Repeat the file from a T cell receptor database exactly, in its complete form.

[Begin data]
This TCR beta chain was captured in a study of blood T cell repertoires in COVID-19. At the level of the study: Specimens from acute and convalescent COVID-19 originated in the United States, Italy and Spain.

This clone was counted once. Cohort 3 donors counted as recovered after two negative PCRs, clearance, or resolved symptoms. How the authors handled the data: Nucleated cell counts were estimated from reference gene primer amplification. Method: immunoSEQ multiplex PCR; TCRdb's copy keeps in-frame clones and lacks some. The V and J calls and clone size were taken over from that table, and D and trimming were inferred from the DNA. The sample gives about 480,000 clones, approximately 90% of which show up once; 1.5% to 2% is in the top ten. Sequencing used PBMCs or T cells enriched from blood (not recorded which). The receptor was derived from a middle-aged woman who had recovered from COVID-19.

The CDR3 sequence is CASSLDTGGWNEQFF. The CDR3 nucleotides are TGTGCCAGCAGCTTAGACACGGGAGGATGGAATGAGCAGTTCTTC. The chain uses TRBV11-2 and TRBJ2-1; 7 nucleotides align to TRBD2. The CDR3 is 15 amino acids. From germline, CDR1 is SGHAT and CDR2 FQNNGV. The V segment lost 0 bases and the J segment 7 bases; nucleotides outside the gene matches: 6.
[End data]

This TCR beta chain was captured in a study of blood T cell repertoires in COVID-19. At the level of the study: Specimens from acute and convalescent COVID-19 originated in the United States, Italy and Spain.

This clone was counted once. Cohort 3 donors counted as recovered after two negative PCRs, clearance, or resolved symptoms. How the authors handled the data: Nucleated cell counts were estimated from reference gene primer amplification. Method: immunoSEQ multiplex PCR; TCRdb's copy keeps in-frame clones and lacks some. The V and J calls and clone size were taken over from that table, and D and trimming were inferred from the DNA. The sample gives about 480,000 clones, approximately 90% of which show up once; 1.5% to 2% is in the top ten. Sequencing used PBMCs or T cells enriched from blood (not recorded which). The receptor was derived from a middle-aged woman who had recovered from COVID-19.

The CDR3 sequence is CASSLDTGGWNEQFF. The CDR3 nucleotides are TGTGCCAGCAGCTTAGACACGGGAGGATGGAATGAGCAGTTCTTC. The chain uses TRBV11-2 and TRBJ2-1; 7 nucleotides align to TRBD2. The CDR3 is 15 amino acids. From germline, CDR1 is SGHAT and CDR2 FQNNGV. The V segment lost 0 bases and the J segment 7 bases; nucleotides outside the gene matches: 6.